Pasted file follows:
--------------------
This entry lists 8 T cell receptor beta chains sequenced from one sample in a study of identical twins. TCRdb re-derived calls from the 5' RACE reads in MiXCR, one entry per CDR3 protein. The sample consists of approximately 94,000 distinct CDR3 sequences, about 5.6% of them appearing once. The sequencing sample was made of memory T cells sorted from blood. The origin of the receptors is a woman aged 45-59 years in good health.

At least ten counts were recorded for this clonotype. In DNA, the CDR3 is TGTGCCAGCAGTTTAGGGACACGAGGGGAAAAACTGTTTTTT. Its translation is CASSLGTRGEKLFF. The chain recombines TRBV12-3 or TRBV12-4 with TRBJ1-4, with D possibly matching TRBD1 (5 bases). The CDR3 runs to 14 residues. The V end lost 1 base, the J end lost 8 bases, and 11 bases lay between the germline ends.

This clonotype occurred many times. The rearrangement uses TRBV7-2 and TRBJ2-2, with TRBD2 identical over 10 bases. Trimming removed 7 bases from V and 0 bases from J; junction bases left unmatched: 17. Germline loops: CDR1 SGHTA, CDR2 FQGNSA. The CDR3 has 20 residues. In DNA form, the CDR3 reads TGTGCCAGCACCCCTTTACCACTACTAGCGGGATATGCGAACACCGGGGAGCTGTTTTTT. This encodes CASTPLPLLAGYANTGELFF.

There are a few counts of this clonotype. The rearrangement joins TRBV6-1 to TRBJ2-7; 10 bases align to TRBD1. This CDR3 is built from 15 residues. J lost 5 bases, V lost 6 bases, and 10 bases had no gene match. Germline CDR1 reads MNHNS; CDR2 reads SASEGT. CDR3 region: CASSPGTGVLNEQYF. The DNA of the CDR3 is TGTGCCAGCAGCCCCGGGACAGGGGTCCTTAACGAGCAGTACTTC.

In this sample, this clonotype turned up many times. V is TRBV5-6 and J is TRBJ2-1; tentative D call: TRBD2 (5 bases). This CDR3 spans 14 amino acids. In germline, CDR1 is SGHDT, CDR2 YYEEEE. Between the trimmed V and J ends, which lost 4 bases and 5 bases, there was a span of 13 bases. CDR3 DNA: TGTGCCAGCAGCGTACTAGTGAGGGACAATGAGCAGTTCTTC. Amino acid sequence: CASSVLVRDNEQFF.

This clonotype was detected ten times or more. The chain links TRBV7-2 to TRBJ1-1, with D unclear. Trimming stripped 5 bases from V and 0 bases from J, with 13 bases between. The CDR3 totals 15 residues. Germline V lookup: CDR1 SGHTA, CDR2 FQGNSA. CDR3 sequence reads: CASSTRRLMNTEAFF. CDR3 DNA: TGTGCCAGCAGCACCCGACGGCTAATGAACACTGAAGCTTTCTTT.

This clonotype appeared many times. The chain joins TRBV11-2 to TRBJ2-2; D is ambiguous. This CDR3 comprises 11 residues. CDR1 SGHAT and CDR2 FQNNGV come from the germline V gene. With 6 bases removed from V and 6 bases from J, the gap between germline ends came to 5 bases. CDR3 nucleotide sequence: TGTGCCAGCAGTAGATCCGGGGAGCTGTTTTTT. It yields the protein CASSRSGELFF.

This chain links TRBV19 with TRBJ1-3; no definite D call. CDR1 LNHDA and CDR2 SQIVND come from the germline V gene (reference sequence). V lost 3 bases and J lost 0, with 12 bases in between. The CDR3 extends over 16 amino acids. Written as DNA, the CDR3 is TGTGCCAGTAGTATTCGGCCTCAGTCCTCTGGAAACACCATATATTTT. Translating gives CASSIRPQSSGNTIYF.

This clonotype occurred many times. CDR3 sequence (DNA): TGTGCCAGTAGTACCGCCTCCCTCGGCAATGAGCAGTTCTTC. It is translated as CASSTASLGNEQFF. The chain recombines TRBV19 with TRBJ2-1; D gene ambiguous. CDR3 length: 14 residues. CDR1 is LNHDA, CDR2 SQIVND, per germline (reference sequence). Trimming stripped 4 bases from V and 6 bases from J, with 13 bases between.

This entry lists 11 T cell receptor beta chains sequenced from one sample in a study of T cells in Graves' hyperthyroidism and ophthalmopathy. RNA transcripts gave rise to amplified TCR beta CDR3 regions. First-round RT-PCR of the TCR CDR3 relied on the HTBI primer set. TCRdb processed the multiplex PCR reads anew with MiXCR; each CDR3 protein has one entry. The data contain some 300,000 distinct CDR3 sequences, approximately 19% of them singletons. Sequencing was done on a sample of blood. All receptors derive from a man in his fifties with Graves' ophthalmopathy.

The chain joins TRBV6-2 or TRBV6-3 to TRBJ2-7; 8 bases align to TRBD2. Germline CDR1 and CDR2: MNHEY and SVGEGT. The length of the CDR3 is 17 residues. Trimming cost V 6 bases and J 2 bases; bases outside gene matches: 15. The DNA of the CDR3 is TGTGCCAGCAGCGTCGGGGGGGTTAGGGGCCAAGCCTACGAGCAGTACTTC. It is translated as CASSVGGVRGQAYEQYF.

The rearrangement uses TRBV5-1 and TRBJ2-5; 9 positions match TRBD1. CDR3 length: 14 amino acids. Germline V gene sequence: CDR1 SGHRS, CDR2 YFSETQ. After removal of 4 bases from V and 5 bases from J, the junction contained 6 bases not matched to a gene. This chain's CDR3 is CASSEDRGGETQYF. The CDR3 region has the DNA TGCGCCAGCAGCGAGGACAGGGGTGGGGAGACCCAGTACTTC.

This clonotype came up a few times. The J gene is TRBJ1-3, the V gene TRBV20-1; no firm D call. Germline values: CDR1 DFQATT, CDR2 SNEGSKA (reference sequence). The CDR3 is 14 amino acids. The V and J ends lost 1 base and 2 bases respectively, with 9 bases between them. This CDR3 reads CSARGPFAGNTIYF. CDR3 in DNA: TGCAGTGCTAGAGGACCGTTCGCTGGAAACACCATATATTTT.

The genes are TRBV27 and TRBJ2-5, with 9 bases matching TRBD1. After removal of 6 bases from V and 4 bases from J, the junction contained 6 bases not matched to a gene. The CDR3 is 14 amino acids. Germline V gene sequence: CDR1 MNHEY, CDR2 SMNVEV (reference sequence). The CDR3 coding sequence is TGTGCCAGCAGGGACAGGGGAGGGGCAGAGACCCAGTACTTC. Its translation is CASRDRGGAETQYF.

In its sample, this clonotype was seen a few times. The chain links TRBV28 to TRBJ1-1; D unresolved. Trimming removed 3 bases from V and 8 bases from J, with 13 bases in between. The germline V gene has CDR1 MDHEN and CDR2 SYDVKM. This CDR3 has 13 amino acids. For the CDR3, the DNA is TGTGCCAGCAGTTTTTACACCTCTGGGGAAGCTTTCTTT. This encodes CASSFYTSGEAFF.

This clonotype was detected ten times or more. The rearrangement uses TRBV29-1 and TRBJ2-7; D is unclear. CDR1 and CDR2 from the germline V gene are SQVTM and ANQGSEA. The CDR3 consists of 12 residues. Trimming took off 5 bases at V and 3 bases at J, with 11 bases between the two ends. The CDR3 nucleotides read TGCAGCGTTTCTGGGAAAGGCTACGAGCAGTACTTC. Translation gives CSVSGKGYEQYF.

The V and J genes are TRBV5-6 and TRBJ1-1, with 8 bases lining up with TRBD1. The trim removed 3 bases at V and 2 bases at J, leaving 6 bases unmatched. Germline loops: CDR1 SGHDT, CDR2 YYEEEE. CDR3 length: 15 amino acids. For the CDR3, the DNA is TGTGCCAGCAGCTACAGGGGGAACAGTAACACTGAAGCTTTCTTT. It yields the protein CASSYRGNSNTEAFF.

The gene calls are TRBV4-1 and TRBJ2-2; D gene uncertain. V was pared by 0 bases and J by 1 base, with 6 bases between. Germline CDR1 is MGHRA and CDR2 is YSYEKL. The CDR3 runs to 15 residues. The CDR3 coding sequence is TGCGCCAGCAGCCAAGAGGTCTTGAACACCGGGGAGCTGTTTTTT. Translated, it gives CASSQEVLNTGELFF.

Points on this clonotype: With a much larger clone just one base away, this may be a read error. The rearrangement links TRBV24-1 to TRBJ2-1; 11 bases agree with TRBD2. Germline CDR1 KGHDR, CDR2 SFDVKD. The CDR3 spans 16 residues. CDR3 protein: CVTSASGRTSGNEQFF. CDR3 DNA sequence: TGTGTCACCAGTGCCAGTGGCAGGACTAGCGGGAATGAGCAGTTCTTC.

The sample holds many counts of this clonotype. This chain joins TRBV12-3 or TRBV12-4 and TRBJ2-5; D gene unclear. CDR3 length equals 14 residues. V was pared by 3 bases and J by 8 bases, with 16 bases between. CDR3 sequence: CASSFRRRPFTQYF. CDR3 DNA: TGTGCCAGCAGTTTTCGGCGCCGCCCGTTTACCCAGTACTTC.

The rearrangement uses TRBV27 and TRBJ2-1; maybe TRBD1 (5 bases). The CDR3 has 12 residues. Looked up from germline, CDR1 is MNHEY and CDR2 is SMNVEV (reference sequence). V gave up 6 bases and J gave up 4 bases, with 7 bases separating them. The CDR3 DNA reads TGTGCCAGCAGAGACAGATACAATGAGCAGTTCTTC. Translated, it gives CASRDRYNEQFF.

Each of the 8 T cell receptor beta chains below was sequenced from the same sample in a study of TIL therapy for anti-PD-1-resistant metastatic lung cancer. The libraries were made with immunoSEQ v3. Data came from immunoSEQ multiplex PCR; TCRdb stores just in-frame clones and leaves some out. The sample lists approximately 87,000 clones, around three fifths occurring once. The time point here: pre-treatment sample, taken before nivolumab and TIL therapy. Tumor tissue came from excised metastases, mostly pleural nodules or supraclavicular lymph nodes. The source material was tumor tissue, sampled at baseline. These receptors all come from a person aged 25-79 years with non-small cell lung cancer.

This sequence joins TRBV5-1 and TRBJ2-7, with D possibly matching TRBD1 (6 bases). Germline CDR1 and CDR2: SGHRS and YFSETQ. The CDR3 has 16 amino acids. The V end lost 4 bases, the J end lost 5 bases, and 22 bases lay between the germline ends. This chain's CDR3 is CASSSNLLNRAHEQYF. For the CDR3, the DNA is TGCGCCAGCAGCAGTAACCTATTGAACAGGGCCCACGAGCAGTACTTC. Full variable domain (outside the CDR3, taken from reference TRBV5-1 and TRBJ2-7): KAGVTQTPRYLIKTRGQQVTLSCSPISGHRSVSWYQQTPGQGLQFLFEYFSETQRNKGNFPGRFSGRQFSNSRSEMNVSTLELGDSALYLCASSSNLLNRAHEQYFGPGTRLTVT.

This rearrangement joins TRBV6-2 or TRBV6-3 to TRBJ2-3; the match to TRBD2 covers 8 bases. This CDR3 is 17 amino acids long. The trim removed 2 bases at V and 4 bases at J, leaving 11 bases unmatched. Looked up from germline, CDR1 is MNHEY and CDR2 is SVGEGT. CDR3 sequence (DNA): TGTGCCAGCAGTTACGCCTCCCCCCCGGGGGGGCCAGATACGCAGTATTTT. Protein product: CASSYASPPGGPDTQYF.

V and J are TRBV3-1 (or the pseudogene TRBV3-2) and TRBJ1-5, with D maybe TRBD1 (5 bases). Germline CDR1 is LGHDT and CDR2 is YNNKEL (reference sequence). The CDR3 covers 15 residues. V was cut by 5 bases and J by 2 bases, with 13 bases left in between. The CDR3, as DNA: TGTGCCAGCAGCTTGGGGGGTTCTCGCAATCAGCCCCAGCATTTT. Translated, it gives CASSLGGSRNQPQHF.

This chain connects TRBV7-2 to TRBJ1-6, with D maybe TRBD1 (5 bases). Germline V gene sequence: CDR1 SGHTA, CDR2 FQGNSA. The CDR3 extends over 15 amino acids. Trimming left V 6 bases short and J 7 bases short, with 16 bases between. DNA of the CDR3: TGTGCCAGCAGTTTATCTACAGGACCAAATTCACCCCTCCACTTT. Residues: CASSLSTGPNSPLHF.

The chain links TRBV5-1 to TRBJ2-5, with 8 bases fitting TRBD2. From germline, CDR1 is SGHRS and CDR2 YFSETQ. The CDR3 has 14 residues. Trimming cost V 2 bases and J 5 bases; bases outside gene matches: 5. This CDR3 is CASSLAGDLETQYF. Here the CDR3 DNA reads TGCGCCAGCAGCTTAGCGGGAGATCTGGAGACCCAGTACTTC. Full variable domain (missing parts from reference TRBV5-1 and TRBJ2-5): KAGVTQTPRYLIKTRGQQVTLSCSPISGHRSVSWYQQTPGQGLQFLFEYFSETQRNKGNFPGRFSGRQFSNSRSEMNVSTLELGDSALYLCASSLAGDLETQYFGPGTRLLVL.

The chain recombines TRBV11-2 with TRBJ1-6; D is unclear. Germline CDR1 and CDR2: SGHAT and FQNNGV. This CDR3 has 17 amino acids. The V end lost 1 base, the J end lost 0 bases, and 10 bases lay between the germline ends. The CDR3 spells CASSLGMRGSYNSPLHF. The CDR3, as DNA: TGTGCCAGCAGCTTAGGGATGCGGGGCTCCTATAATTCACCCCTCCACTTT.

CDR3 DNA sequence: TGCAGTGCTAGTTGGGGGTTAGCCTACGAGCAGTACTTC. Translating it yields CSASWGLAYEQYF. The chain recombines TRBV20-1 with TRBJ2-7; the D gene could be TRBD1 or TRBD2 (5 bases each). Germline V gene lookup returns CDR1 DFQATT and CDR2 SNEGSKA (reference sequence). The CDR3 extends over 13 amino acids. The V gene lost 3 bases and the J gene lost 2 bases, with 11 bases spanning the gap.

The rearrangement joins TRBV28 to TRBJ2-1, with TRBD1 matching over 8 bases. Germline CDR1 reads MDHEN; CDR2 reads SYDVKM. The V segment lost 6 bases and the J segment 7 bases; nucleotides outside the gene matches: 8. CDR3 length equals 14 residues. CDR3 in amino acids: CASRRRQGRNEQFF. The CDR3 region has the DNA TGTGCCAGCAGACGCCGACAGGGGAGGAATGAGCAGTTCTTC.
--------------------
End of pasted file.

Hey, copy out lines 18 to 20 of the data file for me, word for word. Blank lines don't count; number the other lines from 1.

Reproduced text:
The gene calls are TRBV4-1 and TRBJ2-2; D gene uncertain. V was pared by 0 bases and J by 1 base, with 6 bases between. Germline CDR1 is MGHRA and CDR2 is YSYEKL. The CDR3 runs to 15 residues. The CDR3 coding sequence is TGCGCCAGCAGCCAAGAGGTCTTGAACACCGGGGAGCTGTTTTTT. Translated, it gives CASSQEVLNTGELFF.

Points on this clonotype: With a much larger clone just one base away, this may be a read error. The rearrangement links TRBV24-1 to TRBJ2-1; 11 bases agree with TRBD2. Germline CDR1 KGHDR, CDR2 SFDVKD. The CDR3 spans 16 residues. CDR3 protein: CVTSASGRTSGNEQFF. CDR3 DNA sequence: TGTGTCACCAGTGCCAGTGGCAGGACTAGCGGGAATGAGCAGTTCTTC.

The sample holds many counts of this clonotype. This chain joins TRBV12-3 or TRBV12-4 and TRBJ2-5; D gene unclear. CDR3 length equals 14 residues. V was pared by 3 bases and J by 8 bases, with 16 bases between. CDR3 sequence: CASSFRRRPFTQYF. CDR3 DNA: TGTGCCAGCAGTTTTCGGCGCCGCCCGTTTACCCAGTACTTC.